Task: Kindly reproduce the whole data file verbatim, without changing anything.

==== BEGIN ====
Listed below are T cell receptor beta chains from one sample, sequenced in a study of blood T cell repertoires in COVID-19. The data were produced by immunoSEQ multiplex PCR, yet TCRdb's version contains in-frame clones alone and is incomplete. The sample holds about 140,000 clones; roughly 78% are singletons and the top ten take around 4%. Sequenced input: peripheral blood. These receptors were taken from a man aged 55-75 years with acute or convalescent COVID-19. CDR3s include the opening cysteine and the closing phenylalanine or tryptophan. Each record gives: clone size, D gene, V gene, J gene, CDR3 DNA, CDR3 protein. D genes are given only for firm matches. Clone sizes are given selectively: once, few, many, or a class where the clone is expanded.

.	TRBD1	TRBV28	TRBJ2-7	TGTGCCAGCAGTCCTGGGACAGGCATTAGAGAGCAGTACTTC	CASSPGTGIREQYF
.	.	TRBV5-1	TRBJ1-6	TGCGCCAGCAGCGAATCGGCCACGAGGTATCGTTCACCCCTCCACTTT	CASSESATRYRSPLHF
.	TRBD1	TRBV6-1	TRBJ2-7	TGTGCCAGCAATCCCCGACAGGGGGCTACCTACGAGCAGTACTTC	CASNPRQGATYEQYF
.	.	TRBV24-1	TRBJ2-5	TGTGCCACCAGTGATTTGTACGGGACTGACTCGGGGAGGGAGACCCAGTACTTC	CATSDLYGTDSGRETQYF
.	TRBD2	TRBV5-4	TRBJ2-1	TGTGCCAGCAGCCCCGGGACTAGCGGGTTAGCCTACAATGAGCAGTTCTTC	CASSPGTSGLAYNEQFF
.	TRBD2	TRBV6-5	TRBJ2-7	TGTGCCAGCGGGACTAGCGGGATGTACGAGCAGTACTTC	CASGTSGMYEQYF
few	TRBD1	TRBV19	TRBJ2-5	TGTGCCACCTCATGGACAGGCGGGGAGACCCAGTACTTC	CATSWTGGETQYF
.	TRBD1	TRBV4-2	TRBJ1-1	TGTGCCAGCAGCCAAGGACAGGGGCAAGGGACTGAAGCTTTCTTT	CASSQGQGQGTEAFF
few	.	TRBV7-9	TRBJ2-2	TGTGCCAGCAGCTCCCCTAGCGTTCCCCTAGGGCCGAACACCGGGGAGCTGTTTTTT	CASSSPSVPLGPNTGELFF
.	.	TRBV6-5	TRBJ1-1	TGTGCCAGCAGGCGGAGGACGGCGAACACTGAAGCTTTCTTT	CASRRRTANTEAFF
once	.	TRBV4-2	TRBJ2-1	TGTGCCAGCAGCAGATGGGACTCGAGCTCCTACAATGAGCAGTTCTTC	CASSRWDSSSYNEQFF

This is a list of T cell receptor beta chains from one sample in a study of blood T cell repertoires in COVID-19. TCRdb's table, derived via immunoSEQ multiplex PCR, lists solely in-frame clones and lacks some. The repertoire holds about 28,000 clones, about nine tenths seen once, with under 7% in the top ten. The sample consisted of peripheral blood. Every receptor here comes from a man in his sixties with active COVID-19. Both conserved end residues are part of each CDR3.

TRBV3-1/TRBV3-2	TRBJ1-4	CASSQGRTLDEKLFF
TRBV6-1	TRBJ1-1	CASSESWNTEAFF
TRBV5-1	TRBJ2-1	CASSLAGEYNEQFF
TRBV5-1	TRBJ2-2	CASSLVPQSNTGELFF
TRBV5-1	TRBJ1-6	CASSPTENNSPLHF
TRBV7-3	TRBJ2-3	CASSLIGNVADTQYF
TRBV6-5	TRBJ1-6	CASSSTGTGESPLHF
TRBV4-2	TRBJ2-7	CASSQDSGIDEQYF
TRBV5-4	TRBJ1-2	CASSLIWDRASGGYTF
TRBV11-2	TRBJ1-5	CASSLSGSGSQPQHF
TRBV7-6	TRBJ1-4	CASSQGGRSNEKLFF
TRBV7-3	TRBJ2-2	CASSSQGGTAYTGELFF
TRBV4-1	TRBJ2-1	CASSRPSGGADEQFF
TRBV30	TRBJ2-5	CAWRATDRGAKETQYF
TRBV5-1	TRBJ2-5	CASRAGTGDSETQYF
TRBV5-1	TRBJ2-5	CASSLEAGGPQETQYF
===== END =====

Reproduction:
Listed below are T cell receptor beta chains from one sample, sequenced in a study of blood T cell repertoires in COVID-19. The data were produced by immunoSEQ multiplex PCR, yet TCRdb's version contains in-frame clones alone and is incomplete. The sample holds about 140,000 clones; roughly 78% are singletons and the top ten take around 4%. Sequenced input: peripheral blood. These receptors were taken from a man aged 55-75 years with acute or convalescent COVID-19. CDR3s include the opening cysteine and the closing phenylalanine or tryptophan. Each record gives: clone size, D gene, V gene, J gene, CDR3 DNA, CDR3 protein. D genes are given only for firm matches. Clone sizes are given selectively: once, few, many, or a class where the clone is expanded.

.	TRBD1	TRBV28	TRBJ2-7	TGTGCCAGCAGTCCTGGGACAGGCATTAGAGAGCAGTACTTC	CASSPGTGIREQYF
.	.	TRBV5-1	TRBJ1-6	TGCGCCAGCAGCGAATCGGCCACGAGGTATCGTTCACCCCTCCACTTT	CASSESATRYRSPLHF
.	TRBD1	TRBV6-1	TRBJ2-7	TGTGCCAGCAATCCCCGACAGGGGGCTACCTACGAGCAGTACTTC	CASNPRQGATYEQYF
.	.	TRBV24-1	TRBJ2-5	TGTGCCACCAGTGATTTGTACGGGACTGACTCGGGGAGGGAGACCCAGTACTTC	CATSDLYGTDSGRETQYF
.	TRBD2	TRBV5-4	TRBJ2-1	TGTGCCAGCAGCCCCGGGACTAGCGGGTTAGCCTACAATGAGCAGTTCTTC	CASSPGTSGLAYNEQFF
.	TRBD2	TRBV6-5	TRBJ2-7	TGTGCCAGCGGGACTAGCGGGATGTACGAGCAGTACTTC	CASGTSGMYEQYF
few	TRBD1	TRBV19	TRBJ2-5	TGTGCCACCTCATGGACAGGCGGGGAGACCCAGTACTTC	CATSWTGGETQYF
.	TRBD1	TRBV4-2	TRBJ1-1	TGTGCCAGCAGCCAAGGACAGGGGCAAGGGACTGAAGCTTTCTTT	CASSQGQGQGTEAFF
few	.	TRBV7-9	TRBJ2-2	TGTGCCAGCAGCTCCCCTAGCGTTCCCCTAGGGCCGAACACCGGGGAGCTGTTTTTT	CASSSPSVPLGPNTGELFF
.	.	TRBV6-5	TRBJ1-1	TGTGCCAGCAGGCGGAGGACGGCGAACACTGAAGCTTTCTTT	CASRRRTANTEAFF
once	.	TRBV4-2	TRBJ2-1	TGTGCCAGCAGCAGATGGGACTCGAGCTCCTACAATGAGCAGTTCTTC	CASSRWDSSSYNEQFF

This is a list of T cell receptor beta chains from one sample in a study of blood T cell repertoires in COVID-19. TCRdb's table, derived via immunoSEQ multiplex PCR, lists solely in-frame clones and lacks some. The repertoire holds about 28,000 clones, about nine tenths seen once, with under 7% in the top ten. The sample consisted of peripheral blood. Every receptor here comes from a man in his sixties with active COVID-19. Both conserved end residues are part of each CDR3.

TRBV3-1/TRBV3-2	TRBJ1-4	CASSQGRTLDEKLFF
TRBV6-1	TRBJ1-1	CASSESWNTEAFF
TRBV5-1	TRBJ2-1	CASSLAGEYNEQFF
TRBV5-1	TRBJ2-2	CASSLVPQSNTGELFF
TRBV5-1	TRBJ1-6	CASSPTENNSPLHF
TRBV7-3	TRBJ2-3	CASSLIGNVADTQYF
TRBV6-5	TRBJ1-6	CASSSTGTGESPLHF
TRBV4-2	TRBJ2-7	CASSQDSGIDEQYF
TRBV5-4	TRBJ1-2	CASSLIWDRASGGYTF
TRBV11-2	TRBJ1-5	CASSLSGSGSQPQHF
TRBV7-6	TRBJ1-4	CASSQGGRSNEKLFF
TRBV7-3	TRBJ2-2	CASSSQGGTAYTGELFF
TRBV4-1	TRBJ2-1	CASSRPSGGADEQFF
TRBV30	TRBJ2-5	CAWRATDRGAKETQYF
TRBV5-1	TRBJ2-5	CASRAGTGDSETQYF
TRBV5-1	TRBJ2-5	CASSLEAGGPQETQYF